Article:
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Old 01-09-2019, 11:18 AM
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The idea of running it back to the intake is twofold: one is for emissions, and two ideally would be to use the suction to keep a vacuum on the crank case for better ring seal. The latter makes it critical to increase the breather hoses to -10 or -12.
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Old 01-10-2019, 08:11 AM
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Originally Posted by Supercharged111 View Post
The idea of running it back to the intake is twofold: one is for emissions, and two ideally would be to use the suction to keep a vacuum on the crank case for better ring seal. The latter makes it critical to increase the breather hoses to -10 or -12.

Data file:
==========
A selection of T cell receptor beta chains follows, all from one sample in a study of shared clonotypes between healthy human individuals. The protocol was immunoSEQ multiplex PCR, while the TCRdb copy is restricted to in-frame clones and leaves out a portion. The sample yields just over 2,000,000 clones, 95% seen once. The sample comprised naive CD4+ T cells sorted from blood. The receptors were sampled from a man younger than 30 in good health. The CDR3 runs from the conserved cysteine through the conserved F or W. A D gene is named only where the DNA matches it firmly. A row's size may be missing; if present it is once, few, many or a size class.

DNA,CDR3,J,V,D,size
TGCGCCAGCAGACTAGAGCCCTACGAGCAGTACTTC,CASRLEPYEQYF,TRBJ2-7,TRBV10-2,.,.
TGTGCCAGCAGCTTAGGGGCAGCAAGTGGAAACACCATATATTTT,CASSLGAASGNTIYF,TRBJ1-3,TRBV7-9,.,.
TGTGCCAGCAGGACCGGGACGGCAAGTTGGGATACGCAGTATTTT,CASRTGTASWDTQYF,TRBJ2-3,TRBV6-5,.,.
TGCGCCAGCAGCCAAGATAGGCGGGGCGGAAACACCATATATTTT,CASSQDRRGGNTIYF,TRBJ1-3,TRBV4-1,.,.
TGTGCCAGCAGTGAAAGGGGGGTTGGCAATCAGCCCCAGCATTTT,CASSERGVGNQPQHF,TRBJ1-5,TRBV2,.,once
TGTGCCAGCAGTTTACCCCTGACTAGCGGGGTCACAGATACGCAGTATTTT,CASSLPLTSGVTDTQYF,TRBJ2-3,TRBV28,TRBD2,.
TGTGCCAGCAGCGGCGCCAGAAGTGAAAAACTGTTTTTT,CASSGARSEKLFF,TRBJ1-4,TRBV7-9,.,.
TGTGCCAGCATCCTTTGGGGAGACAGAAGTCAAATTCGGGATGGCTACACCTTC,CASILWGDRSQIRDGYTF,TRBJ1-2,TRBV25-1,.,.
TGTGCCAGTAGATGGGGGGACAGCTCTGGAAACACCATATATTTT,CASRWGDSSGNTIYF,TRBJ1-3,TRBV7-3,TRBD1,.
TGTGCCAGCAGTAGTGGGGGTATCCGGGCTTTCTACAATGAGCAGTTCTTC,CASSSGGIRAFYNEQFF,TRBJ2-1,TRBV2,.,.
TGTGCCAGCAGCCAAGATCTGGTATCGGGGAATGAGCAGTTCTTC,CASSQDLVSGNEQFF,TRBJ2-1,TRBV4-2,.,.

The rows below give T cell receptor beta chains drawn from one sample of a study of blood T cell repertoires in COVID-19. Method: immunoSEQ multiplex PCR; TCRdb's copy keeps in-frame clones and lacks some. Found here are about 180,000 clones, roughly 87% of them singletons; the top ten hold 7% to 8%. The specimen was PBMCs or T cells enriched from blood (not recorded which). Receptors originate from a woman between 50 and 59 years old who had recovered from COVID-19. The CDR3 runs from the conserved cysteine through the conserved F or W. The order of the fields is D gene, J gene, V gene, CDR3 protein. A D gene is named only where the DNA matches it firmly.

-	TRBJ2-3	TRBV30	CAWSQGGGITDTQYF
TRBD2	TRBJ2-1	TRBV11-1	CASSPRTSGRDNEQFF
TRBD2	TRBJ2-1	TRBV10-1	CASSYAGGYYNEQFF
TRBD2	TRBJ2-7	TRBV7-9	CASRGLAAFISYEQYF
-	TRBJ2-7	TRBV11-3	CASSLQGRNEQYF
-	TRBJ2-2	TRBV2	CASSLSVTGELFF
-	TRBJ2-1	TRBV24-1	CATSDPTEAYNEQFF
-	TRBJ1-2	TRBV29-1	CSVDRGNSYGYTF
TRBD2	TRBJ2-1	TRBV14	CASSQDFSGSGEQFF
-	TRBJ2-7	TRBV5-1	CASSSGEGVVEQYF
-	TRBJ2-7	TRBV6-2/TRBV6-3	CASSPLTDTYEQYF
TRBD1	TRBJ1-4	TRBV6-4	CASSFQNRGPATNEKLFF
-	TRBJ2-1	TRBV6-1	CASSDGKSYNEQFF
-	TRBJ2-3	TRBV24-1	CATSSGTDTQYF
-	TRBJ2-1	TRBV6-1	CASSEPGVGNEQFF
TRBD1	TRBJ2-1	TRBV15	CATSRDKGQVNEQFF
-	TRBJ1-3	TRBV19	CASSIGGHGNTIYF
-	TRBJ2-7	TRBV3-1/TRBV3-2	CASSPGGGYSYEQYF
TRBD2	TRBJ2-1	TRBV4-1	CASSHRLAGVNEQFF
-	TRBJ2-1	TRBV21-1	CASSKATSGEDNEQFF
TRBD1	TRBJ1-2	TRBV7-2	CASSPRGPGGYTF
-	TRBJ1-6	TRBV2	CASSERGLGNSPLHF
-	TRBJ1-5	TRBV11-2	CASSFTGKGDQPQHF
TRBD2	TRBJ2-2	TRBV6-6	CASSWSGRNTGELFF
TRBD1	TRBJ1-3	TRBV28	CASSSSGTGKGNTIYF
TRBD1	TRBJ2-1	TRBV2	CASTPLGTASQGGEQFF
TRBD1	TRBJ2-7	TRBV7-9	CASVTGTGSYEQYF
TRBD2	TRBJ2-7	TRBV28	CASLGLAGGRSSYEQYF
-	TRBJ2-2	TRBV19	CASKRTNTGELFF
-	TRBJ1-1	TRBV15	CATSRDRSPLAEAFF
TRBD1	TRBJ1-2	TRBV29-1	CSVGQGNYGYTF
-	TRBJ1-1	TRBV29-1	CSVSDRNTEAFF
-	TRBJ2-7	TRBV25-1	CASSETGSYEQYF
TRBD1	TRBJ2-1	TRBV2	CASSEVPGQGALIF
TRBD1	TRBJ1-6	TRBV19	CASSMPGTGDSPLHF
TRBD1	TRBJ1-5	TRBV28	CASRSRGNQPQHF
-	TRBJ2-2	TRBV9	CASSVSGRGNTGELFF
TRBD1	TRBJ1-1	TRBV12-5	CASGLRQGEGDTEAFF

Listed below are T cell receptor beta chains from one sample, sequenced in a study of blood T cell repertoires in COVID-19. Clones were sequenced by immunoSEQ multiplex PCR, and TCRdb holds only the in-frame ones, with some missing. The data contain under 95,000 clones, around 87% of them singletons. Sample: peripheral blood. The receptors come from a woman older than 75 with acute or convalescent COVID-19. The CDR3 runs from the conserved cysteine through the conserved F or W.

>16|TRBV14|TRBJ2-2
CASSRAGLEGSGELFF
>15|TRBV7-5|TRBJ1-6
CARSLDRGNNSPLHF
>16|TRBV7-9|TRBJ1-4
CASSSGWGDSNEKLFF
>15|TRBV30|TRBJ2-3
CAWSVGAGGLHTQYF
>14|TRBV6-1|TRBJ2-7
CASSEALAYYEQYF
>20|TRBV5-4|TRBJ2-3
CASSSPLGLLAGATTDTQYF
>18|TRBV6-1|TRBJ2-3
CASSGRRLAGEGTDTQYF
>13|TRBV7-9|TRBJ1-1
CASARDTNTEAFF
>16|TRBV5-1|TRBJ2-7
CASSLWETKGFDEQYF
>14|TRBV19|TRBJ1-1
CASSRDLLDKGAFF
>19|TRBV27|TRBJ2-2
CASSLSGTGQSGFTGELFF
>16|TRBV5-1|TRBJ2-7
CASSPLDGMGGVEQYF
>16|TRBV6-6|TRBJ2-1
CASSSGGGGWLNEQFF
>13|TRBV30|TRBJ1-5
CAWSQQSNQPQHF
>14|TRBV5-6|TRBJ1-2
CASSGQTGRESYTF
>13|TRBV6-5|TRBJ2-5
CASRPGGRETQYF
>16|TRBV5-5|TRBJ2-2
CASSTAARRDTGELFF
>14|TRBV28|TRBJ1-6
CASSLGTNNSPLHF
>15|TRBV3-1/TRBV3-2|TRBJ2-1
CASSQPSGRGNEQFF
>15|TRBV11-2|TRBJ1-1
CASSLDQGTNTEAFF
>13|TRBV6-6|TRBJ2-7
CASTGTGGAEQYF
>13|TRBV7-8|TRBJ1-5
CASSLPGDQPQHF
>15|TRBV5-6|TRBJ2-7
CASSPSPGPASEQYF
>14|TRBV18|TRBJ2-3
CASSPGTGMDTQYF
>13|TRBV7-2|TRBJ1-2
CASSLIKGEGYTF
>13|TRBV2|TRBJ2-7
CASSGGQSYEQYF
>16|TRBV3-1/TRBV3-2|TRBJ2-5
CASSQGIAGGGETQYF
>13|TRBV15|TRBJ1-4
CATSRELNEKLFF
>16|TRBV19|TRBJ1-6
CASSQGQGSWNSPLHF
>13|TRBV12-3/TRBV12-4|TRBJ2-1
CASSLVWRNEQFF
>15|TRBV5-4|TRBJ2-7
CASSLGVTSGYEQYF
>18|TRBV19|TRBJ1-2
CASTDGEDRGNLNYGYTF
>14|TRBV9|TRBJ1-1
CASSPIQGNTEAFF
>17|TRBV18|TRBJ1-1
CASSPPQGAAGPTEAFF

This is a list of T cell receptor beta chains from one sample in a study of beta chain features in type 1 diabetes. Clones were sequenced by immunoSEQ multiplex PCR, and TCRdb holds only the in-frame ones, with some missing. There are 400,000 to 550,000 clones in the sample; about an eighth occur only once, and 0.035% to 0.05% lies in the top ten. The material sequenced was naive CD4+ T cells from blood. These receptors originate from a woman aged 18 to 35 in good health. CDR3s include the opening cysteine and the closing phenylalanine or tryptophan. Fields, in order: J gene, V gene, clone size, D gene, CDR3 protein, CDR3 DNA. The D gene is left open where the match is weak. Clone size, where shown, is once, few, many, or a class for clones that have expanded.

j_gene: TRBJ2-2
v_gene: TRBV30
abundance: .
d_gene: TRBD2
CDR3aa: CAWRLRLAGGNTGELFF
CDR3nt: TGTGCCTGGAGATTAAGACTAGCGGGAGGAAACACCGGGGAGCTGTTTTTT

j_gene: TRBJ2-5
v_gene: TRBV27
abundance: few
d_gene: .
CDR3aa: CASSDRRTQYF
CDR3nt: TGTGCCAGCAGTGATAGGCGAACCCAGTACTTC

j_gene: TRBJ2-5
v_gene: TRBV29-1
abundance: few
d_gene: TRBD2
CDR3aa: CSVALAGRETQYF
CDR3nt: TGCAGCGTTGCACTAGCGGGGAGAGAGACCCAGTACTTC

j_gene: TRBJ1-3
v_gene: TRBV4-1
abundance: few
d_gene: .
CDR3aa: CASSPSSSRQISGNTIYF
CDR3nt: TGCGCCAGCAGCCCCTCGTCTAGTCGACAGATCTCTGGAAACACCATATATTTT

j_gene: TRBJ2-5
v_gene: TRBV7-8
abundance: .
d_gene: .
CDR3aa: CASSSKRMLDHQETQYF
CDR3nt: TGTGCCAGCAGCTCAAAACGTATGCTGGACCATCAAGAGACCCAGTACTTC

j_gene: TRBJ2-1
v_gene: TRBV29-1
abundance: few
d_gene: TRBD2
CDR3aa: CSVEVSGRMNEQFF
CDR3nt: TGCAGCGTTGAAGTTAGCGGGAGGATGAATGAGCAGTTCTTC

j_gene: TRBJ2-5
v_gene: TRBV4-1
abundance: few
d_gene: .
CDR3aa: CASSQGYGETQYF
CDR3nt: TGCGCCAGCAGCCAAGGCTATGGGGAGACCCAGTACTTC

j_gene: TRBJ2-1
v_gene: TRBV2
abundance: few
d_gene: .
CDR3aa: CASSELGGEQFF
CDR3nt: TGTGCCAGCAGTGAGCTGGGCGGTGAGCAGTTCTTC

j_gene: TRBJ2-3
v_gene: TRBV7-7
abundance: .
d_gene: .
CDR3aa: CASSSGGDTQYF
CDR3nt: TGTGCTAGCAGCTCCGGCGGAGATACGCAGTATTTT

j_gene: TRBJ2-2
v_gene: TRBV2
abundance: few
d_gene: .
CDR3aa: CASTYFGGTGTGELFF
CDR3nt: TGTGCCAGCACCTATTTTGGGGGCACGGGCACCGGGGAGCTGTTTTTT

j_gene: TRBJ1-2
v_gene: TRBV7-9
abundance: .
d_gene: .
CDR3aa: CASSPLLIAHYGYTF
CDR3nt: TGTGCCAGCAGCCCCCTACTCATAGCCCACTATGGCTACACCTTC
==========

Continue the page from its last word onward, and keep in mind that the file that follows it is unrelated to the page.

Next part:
Same size on clean and dirty side? I've seen a system that was -10 clean side x2 hoses (one to each valve cover), -6 dirty side single hose to intake as normal to keep velocity on that side. I think that particular system was a problem child as I haven't had any issues that bad but curious your thoughts.
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Old 01-10-2019, 12:50 PM
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The dirty side should be large to reduce velocity. The slower the air moves the less oil vapor it'll carry. Many catchcans are useless because the velocity is too high and the flow from inlet to outlet doesn't have enough material in between for the oil to grab onto.
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Old 01-10-2019, 11:45 PM
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I use a mighty mouse race can with a big line. Works fine.